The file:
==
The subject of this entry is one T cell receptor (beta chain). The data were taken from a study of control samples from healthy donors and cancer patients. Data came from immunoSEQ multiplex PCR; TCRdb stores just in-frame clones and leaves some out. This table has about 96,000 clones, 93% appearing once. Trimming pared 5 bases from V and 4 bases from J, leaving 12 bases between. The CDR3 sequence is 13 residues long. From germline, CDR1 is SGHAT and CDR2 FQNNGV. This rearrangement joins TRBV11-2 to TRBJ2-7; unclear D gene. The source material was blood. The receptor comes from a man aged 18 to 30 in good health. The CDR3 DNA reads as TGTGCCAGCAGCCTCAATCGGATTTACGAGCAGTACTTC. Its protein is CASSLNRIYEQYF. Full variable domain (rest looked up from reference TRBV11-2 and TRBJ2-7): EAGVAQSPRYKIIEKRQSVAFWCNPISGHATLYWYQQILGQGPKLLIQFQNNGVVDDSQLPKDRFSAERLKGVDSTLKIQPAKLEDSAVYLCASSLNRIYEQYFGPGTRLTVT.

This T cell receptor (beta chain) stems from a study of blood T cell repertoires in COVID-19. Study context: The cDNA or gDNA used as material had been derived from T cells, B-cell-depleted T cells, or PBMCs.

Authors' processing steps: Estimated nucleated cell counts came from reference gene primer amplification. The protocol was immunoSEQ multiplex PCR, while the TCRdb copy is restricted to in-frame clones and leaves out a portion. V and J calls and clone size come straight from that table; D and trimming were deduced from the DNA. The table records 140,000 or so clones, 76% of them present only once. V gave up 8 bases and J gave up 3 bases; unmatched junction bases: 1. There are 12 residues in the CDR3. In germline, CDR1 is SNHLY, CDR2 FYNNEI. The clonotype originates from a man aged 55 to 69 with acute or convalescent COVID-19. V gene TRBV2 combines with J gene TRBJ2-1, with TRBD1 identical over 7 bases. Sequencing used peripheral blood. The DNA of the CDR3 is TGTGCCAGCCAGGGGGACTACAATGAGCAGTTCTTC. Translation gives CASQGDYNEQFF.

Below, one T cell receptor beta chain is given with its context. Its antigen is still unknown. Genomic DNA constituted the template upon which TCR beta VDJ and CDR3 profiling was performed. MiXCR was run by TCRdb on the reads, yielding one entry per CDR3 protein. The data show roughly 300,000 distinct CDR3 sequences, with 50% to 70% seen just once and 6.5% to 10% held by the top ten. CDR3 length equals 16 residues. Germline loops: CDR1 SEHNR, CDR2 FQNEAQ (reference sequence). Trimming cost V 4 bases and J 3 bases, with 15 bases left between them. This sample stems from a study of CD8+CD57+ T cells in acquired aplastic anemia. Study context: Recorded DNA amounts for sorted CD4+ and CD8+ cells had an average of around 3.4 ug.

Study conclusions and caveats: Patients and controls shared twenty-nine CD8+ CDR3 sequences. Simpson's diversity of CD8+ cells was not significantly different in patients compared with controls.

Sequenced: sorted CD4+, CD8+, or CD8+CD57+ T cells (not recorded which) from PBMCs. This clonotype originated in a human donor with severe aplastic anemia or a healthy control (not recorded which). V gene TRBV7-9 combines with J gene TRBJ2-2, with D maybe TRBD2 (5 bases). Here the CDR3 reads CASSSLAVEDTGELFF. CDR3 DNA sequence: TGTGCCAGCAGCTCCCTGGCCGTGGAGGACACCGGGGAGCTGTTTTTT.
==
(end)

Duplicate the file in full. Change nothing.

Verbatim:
The subject of this entry is one T cell receptor (beta chain). The data were taken from a study of control samples from healthy donors and cancer patients. Data came from immunoSEQ multiplex PCR; TCRdb stores just in-frame clones and leaves some out. This table has about 96,000 clones, 93% appearing once. Trimming pared 5 bases from V and 4 bases from J, leaving 12 bases between. The CDR3 sequence is 13 residues long. From germline, CDR1 is SGHAT and CDR2 FQNNGV. This rearrangement joins TRBV11-2 to TRBJ2-7; unclear D gene. The source material was blood. The receptor comes from a man aged 18 to 30 in good health. The CDR3 DNA reads as TGTGCCAGCAGCCTCAATCGGATTTACGAGCAGTACTTC. Its protein is CASSLNRIYEQYF. Full variable domain (rest looked up from reference TRBV11-2 and TRBJ2-7): EAGVAQSPRYKIIEKRQSVAFWCNPISGHATLYWYQQILGQGPKLLIQFQNNGVVDDSQLPKDRFSAERLKGVDSTLKIQPAKLEDSAVYLCASSLNRIYEQYFGPGTRLTVT.

This T cell receptor (beta chain) stems from a study of blood T cell repertoires in COVID-19. Study context: The cDNA or gDNA used as material had been derived from T cells, B-cell-depleted T cells, or PBMCs.

Authors' processing steps: Estimated nucleated cell counts came from reference gene primer amplification. The protocol was immunoSEQ multiplex PCR, while the TCRdb copy is restricted to in-frame clones and leaves out a portion. V and J calls and clone size come straight from that table; D and trimming were deduced from the DNA. The table records 140,000 or so clones, 76% of them present only once. V gave up 8 bases and J gave up 3 bases; unmatched junction bases: 1. There are 12 residues in the CDR3. In germline, CDR1 is SNHLY, CDR2 FYNNEI. The clonotype originates from a man aged 55 to 69 with acute or convalescent COVID-19. V gene TRBV2 combines with J gene TRBJ2-1, with TRBD1 identical over 7 bases. Sequencing used peripheral blood. The DNA of the CDR3 is TGTGCCAGCCAGGGGGACTACAATGAGCAGTTCTTC. Translation gives CASQGDYNEQFF.

Below, one T cell receptor beta chain is given with its context. Its antigen is still unknown. Genomic DNA constituted the template upon which TCR beta VDJ and CDR3 profiling was performed. MiXCR was run by TCRdb on the reads, yielding one entry per CDR3 protein. The data show roughly 300,000 distinct CDR3 sequences, with 50% to 70% seen just once and 6.5% to 10% held by the top ten. CDR3 length equals 16 residues. Germline loops: CDR1 SEHNR, CDR2 FQNEAQ (reference sequence). Trimming cost V 4 bases and J 3 bases, with 15 bases left between them. This sample stems from a study of CD8+CD57+ T cells in acquired aplastic anemia. Study context: Recorded DNA amounts for sorted CD4+ and CD8+ cells had an average of around 3.4 ug.

Study conclusions and caveats: Patients and controls shared twenty-nine CD8+ CDR3 sequences. Simpson's diversity of CD8+ cells was not significantly different in patients compared with controls.

Sequenced: sorted CD4+, CD8+, or CD8+CD57+ T cells (not recorded which) from PBMCs. This clonotype originated in a human donor with severe aplastic anemia or a healthy control (not recorded which). V gene TRBV7-9 combines with J gene TRBJ2-2, with D maybe TRBD2 (5 bases). Here the CDR3 reads CASSSLAVEDTGELFF. CDR3 DNA sequence: TGTGCCAGCAGCTCCCTGGCCGTGGAGGACACCGGGGAGCTGTTTTTT.